By Michael Lombardi, MBA — Today’s Profit Confidential column
|As I write this issue of PROFIT CONFIDENTIALon a flight returning home from Miami, several large American companies have reported their first-quarter earnings. In specific, for the first quarter: JPMorgan Chase earned a profit of $3.3 billion, Google posted a profit of $2.0 billion, mighty GE made $2.9 billion and the biggest bank, Bank of America, posted a profit of $3.2 billion.Add it up, and the stock market enjoyed $11.0 billion in profit this week only from these four companies.|
|There is no doubt that corporate profits are better than expected. It’s amazing what a severe recession will do, like getting companies to focus on their core businesses, while slashing payrolls and other costs.But talking to businesspeople in Miami, the mood is very different. It is a very difficult environment for small businesses. They are struggling. The economy is improving, and while sales are rising, they are still way below the 2005-2007 levels. Banks are not lending to small businesses, and small businesses are certainly not hiring.Small business makes up 70% of all employment in the U.S.; however, the government has done very little to help small businesses during the recession. The government chose to help big business, and, in particular, the banks. But the banks did not continue the chain and help small businesses. Let’s put it this way: if you owned a bank, would you take the risk of lending to small businesses? Of course not.Let’s face it — if a bank can borrow money from the Fed at 0.25%, or take money from their depositors at next to zero percent interest, and then put that money in 10-year U.S. Treasuries at close to four percent, why would they take any risk?Don’t be fooled by the great 2010 first-quarter profit reports you will continue to hear about today and in the weeks ahead. At the core, the fundamental economic problems facing the U.S. are only worsening.
The bear market in stocks is alive and well. A classic…a real beauty. Bring stocks up so investors feel the economy is getting better, deliver profits of big companies to add credence to the market advance so more people are lured into the market…that’s how a bear market works.
Each day that passes, investors feel better about the stock market and the economy. This means the bear is doing his job. By the time the second leg of the bear market falls, investors will have no idea what him them.
Michael’s Personal Notes:
If there is one thing I do not like, it is pushy waiters. And boy, did I have a doozy of one Wednesday night.
The businesspeople I was with chose the restaurant in Boca Raton, Florida. Nice place. Very fancy. Food was good, wine selection poor.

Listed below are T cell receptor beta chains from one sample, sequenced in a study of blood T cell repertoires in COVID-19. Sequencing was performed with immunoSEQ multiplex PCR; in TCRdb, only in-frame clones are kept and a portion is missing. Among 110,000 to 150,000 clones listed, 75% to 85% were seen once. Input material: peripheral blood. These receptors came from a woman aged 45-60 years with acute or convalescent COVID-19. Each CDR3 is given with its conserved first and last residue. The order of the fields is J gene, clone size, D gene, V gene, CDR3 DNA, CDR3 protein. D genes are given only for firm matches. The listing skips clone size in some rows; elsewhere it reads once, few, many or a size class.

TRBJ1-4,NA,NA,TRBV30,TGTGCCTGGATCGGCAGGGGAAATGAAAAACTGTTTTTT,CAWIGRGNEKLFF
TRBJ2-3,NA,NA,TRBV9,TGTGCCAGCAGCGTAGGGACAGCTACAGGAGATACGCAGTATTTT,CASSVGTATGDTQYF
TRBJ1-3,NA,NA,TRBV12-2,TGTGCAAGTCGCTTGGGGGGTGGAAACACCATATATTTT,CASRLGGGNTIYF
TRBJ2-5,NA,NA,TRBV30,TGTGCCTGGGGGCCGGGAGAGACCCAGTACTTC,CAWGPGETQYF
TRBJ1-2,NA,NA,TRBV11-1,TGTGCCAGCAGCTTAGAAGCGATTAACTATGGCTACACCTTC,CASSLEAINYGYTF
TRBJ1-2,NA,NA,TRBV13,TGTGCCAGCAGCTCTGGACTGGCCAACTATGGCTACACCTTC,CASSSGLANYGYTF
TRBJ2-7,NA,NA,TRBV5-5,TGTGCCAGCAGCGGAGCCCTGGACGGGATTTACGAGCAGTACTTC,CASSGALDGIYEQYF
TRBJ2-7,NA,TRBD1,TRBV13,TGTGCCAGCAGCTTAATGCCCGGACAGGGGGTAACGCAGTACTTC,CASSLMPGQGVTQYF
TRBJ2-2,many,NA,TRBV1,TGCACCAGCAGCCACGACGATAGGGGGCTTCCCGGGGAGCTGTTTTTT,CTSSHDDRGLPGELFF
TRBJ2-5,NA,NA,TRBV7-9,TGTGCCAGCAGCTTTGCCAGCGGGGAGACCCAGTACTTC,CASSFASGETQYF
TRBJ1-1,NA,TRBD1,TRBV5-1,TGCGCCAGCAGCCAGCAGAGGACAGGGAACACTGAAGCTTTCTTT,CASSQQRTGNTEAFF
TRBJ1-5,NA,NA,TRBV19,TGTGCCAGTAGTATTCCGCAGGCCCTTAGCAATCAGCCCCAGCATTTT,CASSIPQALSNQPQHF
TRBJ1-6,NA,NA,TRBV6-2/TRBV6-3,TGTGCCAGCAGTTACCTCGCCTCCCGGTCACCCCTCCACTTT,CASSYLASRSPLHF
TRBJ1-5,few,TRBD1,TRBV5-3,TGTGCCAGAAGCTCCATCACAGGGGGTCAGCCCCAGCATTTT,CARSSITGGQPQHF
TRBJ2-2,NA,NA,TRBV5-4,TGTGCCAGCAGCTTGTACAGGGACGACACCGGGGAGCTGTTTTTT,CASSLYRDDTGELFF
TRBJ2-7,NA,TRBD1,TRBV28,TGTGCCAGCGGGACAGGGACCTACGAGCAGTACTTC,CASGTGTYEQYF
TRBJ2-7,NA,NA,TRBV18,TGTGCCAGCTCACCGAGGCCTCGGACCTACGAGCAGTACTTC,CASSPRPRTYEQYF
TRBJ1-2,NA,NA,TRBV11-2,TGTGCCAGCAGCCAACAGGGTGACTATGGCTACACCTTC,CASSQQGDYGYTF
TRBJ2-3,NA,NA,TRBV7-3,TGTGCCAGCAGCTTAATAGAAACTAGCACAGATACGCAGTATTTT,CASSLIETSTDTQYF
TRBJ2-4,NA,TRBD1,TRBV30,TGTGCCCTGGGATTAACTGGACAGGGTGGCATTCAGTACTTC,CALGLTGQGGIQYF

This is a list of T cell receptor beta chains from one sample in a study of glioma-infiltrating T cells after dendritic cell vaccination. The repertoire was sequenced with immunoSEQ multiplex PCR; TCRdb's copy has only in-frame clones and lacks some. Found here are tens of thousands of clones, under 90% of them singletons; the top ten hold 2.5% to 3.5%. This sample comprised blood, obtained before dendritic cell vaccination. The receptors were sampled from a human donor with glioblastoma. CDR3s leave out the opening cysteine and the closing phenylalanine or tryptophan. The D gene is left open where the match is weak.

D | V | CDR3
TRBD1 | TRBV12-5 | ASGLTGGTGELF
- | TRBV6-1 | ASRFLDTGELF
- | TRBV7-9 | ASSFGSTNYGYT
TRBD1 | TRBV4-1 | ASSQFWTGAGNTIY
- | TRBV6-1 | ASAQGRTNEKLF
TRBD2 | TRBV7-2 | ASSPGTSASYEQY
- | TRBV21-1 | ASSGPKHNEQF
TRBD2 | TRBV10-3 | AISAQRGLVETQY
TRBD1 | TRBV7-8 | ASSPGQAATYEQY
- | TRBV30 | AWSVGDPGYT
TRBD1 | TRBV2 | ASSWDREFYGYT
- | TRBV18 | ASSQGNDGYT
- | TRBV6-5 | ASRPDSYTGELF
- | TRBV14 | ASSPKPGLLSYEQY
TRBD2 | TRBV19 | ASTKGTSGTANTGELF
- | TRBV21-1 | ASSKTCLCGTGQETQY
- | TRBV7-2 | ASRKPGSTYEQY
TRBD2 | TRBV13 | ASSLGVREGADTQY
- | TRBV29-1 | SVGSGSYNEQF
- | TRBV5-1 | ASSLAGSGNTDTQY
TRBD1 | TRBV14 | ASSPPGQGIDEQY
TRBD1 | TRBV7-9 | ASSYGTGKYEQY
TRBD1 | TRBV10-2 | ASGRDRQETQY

Had I followed the advice of the waiter, I would have eaten what he likes, drank what he likes, ate the dessert he likes…but I pay the bill. I understand that high-end restaurants have suffered greatly because of the recession, but getting waiters to push food and wine is not the answer. Why would I go back?
A friend of mine in the business told me that many restaurants have adopted a model whereby the table bills of waiters are tallied and monitored to see which waiters bring in the most revenue. Waiters bringing in low revenue are eventually fired.
So if a waiter gets too many couples that don’t drink and don’t order appetizers or deserts, he could eventually be fired. It’s a funny thing, these recessions…they force business owners to come up with the most ingenious (although not necessarily moral) ways to squeeze even more profits out of their businesses.
Where the Market Stands:
The Dow Jones Industrial Average opens this morning up 6.9% for 2010. The party for investors that started in March of 2009 continues with no hangovers as of yet.
Most analysts and investors can’t believe we are here, that the stock market is so high. I can. In fact, I called it. Just look at my PROFIT CONFIDENTIAL writings from the early summer of 2009.
If the money supply is flooded with easy money, if interest rates are zero, if big business is being propped up by the government, if the U.S. government ended up with 50% of all the residential mortgages outstanding in the country, how could the stock market not go up? That’s the good news.
The bad news is that everything I wrote in the paragraph above (all stuff the stock market likes) will eventually cause us severe economic problems, maybe even financial hardship.
Enjoy the bear market rally while it lasts!
What He Said:
“I’ve been pushing gold bullion and gold shares for over a year now. Back in January 2002, I personally started buying gold shares.” Michael Lombardi in PROFIT CONFIDENTIAL, December 13, 2002. Gold bullion was trading under $300.00 an ounce when Michael first started recommending gold-related investments. Many gold stocks recommended in Michael’s advisories gained in excess of 100%.